When an incident occurs, we immediately meet with the team members to find the source of the problem by examining the alert details and interpreting the incoming logs; after that, we take the necessary action for a solution.
We categorize incidents according to the following;
1 ) Time Interval
2 ) Cause and Effect
3 ) Impact Size (Low / Mid / High / Very High)
4 ) How could it have been avoided (Test / Alert )
5) Category (Code Deployment Problem, Change, etc.)
6) Action Status (Fixed, Temporary Fix)
For applications with a very high number of instant users, providing an inconsistent service can cause massive problems and cause financial loss. Hence, time is vital to take action as quickly as possible for any incident. Almost all team members come together to work on a solution and manage this process with less damage demonstrating how essential teamwork is.
While working on a task, we generally do pair programming, which is a common practice at Trendyol. At least our two colleagues gather at our team’s Discord server; while one is coding, the other helps and observes her and gives some feedback. This method is so helpful for developers. One developer can gain the other’s perspectives naturally. We discuss how we can complete a task effectively without leaving technical debt during pair programming. In addition, changing the turn of writing code frequently is a practice we adopt because if just one of us codes, others can lose their attention after a while. We’ve observed that if we do a task this way, it’s almost wholly done error-free, the code is cleaner, and we’re more productive. Furthermore, pair programming is helpful for our new teammates to adapt to our team, business-domain logic, and tech stack.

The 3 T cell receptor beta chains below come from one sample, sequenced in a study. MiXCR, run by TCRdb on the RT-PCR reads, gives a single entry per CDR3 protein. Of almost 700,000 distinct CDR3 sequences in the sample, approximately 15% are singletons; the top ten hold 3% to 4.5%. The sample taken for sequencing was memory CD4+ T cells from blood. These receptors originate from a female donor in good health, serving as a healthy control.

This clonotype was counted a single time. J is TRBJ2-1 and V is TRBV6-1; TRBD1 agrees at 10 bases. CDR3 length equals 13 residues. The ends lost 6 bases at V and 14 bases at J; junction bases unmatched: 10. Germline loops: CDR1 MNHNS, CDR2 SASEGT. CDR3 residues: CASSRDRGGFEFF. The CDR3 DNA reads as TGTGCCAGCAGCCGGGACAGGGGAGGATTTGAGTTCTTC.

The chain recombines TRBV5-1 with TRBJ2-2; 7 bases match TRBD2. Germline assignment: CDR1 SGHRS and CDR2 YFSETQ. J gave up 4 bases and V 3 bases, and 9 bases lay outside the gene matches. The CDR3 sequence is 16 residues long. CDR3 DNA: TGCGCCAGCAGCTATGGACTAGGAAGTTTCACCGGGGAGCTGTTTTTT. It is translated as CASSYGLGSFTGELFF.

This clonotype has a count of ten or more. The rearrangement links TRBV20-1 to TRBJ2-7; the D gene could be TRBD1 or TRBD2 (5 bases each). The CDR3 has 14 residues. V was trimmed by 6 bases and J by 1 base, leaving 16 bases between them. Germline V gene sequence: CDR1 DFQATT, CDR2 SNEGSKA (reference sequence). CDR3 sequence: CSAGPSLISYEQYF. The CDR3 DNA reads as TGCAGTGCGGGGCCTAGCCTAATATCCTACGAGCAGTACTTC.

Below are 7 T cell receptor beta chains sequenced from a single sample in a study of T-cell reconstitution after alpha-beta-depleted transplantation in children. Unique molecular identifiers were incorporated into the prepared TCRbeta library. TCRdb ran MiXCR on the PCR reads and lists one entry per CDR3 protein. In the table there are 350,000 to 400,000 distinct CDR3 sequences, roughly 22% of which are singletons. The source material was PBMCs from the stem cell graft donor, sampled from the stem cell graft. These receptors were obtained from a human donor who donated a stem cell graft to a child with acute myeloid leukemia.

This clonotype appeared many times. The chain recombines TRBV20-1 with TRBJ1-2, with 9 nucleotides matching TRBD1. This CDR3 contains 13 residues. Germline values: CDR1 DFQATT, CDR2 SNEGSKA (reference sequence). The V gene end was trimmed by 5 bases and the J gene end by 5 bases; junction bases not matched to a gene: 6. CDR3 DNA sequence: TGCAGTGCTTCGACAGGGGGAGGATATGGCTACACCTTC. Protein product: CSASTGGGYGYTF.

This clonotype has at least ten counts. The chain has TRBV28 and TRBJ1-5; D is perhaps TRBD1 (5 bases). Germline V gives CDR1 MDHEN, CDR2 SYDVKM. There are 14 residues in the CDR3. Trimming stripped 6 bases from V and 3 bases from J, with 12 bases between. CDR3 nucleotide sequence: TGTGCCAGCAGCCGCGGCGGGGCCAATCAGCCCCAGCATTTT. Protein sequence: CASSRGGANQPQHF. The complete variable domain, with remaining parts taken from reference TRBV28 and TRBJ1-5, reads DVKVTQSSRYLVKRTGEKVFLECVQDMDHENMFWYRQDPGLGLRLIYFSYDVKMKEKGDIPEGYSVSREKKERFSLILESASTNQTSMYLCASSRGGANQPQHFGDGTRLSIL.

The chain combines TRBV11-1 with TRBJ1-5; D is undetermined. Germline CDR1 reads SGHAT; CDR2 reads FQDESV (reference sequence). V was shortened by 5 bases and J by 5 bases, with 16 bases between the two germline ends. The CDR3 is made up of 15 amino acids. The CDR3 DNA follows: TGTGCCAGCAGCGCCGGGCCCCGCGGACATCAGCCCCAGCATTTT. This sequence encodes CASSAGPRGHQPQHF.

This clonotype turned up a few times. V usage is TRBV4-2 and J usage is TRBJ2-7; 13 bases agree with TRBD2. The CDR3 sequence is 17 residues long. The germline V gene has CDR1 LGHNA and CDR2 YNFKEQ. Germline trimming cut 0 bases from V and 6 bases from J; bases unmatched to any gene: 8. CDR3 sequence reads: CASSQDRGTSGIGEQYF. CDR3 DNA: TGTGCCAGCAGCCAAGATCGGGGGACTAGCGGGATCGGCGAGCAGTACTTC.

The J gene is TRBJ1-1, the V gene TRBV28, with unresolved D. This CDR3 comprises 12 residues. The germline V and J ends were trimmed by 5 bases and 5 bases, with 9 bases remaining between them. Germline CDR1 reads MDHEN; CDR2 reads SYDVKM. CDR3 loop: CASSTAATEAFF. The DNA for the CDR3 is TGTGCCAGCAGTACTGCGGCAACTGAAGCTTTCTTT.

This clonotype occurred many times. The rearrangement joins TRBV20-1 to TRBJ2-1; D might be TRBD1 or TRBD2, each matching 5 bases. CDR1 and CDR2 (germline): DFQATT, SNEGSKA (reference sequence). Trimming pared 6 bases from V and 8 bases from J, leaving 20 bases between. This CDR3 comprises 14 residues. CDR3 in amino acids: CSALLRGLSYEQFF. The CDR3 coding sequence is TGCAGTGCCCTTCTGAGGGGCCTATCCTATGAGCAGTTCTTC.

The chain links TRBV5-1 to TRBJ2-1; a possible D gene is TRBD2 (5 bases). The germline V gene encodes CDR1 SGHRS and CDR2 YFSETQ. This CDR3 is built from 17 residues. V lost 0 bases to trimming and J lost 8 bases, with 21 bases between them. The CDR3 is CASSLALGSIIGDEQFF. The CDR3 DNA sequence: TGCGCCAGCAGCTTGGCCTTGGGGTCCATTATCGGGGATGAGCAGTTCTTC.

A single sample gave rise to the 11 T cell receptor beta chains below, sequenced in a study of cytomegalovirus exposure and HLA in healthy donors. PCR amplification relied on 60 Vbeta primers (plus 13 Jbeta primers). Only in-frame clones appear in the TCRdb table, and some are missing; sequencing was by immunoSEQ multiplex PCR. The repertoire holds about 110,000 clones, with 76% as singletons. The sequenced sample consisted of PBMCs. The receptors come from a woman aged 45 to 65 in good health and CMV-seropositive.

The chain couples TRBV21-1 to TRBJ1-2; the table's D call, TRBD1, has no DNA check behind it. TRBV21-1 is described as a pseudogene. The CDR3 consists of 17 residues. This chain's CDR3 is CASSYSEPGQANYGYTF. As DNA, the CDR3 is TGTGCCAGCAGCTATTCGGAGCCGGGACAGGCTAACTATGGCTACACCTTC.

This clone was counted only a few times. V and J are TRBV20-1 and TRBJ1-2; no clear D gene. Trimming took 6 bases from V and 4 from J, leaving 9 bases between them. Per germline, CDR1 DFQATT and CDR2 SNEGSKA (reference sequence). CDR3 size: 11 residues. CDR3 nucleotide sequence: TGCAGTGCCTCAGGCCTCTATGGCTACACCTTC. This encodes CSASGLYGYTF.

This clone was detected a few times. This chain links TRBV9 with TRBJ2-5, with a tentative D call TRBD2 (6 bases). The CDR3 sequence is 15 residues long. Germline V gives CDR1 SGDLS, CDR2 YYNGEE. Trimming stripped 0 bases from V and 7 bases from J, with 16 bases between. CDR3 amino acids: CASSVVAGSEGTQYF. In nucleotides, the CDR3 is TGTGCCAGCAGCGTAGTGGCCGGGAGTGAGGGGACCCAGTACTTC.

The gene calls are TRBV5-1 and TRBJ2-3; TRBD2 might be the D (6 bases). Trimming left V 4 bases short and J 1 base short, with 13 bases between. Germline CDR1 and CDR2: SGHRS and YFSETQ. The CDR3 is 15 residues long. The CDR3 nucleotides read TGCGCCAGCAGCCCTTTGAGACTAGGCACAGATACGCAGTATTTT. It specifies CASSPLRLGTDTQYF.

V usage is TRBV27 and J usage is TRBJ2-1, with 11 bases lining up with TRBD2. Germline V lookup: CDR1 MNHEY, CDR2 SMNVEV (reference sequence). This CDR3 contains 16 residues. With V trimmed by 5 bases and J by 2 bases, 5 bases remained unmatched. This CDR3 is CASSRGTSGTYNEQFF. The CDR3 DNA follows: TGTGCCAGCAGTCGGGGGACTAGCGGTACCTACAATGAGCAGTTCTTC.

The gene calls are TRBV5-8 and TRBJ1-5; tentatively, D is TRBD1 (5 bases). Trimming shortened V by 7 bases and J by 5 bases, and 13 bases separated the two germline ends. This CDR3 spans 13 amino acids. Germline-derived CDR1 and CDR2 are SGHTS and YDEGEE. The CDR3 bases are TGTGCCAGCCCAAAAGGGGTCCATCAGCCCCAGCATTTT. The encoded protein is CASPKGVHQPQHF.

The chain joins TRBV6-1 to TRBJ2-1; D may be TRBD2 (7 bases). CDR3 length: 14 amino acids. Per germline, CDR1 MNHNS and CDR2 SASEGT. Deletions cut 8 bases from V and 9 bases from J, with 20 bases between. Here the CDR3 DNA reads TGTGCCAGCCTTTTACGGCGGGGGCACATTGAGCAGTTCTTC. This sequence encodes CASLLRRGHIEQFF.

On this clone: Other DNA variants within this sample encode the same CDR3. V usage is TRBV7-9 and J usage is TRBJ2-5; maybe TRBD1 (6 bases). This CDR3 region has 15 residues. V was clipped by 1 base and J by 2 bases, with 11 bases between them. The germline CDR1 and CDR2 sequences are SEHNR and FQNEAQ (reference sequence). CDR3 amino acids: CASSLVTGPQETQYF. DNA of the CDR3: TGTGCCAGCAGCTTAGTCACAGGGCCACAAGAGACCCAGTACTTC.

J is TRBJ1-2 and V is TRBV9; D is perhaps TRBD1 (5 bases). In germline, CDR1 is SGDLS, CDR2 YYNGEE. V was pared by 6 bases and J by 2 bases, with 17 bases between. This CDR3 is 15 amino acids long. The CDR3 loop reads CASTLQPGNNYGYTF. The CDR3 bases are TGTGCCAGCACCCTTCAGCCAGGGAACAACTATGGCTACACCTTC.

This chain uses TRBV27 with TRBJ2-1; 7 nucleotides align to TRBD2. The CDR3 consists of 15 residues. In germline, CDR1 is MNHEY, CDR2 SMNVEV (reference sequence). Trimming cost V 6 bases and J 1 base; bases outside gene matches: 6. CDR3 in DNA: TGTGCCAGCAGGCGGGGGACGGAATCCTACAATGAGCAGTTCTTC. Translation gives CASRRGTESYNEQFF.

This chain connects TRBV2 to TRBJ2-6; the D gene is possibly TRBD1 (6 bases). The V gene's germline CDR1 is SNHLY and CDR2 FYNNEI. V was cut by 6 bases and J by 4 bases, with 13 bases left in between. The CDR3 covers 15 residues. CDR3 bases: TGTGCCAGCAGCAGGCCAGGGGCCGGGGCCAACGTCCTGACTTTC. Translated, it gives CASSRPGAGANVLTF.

Lunch and Learn
What is L&L?
Lunch and learn is when a teammate makes an interactive presentation based on her previous experiences or research on a subject she is good at, curious about, or developing areas of the team. In addition to the meetups everyone can attend in the company, we make lunch and learn presentations within the team. The topic can be something other than software. The primary purpose is to enrich the knowledge of the team. It usually takes between 30–60 minutes. Typically the L&L presentation is done during lunch. However, we do it when the team is convenient.
Why should we do a Lunch and Learn presentation? What are the benefits?
It increases the spread of knowledge within the team. It supports the presenter in improving on the relevant subject. While the people who know the subject will master more, those who have yet to gain experience with it will have an idea about the topic. L&L develops the presentation and public speaking skills of the presenter as well.
Code Reading Sessions
In this session, we usually choose an external or an internal project each week and start reading the code. We aimed to learn various implementation examples from these projects and how to use these patterns in our project. For example, one week, we can choose to read the Checkout API code to see how and in which way they implement their tactical DDD patterns. The following week we can choose Golang implementation examples from external sources.
System Design Sessions
System design sessions aim to strengthen the team’s knowledge of software architecture and their ability to clarify problems and resolve conflicts. It can be designing a news feed system, google maps, a dating app, etc. The good part of these sessions is being interactive.
We are opening a board on an online board tool(like Miro, Lucidchart, etc.), and everyone is joining the board to change it. Participants consider the pros and cons of the ideas, for example, Why should we use a graph database? Is eventual consistency acceptable, or do we need strong consistency for this system?
Every session has a moderator who is responsible for managing the session. When participants ask questions to clarify a problem or resolve ambiguity, the moderator must answer these questions and define requirements. The other responsibility of the moderator is to prepare a small presentation before the session. This presentation should include topics that are related to the system we design. If we develop a chat system, the moderator can talk about pooling, long polling, and web sockets, or if we create a URL shortening, talking about hashing and encoding can be a good choice.
Thanks to MUSTAFA AKILLI, Oğuzhan Sarıçin, Kubra Cakir, Selay Arkun, Sefa Fatihhan Okumuş, Emel Serengil, Ferhaterdas, Mehmet Aran, Bilge Tekkursun for their contribution.